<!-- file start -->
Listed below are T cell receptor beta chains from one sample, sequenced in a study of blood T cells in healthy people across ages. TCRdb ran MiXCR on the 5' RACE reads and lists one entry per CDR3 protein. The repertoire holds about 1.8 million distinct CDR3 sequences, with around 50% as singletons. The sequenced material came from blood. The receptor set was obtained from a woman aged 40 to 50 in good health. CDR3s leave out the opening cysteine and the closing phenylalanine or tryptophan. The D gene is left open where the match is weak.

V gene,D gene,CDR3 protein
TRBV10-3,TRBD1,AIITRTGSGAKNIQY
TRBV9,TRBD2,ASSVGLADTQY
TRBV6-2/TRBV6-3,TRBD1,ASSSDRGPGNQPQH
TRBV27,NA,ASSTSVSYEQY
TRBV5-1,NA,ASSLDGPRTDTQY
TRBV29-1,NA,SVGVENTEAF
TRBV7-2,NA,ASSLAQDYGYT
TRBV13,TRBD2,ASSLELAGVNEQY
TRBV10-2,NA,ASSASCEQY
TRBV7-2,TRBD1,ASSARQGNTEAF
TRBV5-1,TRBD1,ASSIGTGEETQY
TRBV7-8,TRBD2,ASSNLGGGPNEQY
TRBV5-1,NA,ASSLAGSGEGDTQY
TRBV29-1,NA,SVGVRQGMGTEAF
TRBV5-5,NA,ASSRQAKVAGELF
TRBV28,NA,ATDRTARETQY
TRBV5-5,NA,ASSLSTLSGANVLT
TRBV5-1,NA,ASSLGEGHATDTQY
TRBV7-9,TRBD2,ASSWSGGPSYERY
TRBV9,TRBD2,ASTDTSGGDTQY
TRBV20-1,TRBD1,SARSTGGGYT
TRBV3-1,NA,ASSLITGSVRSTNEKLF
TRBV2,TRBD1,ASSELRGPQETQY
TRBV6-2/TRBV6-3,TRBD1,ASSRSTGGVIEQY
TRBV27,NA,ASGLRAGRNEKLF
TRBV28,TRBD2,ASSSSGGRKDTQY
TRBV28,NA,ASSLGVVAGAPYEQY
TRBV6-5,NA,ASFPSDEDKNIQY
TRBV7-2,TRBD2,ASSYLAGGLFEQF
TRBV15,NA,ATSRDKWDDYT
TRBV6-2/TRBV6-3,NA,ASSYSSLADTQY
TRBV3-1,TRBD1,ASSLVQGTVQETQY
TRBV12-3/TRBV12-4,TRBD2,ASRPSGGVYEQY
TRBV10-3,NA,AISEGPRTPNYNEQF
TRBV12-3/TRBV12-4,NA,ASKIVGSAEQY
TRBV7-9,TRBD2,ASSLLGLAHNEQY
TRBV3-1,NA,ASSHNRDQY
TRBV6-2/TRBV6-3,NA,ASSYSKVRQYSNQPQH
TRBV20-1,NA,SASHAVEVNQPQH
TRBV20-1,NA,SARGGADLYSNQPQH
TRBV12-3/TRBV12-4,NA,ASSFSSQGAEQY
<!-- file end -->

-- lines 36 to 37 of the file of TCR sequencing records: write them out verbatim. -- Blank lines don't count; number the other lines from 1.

TRBV10-3,NA,AISEGPRTPNYNEQF
TRBV12-3/TRBV12-4,NA,ASKIVGSAEQY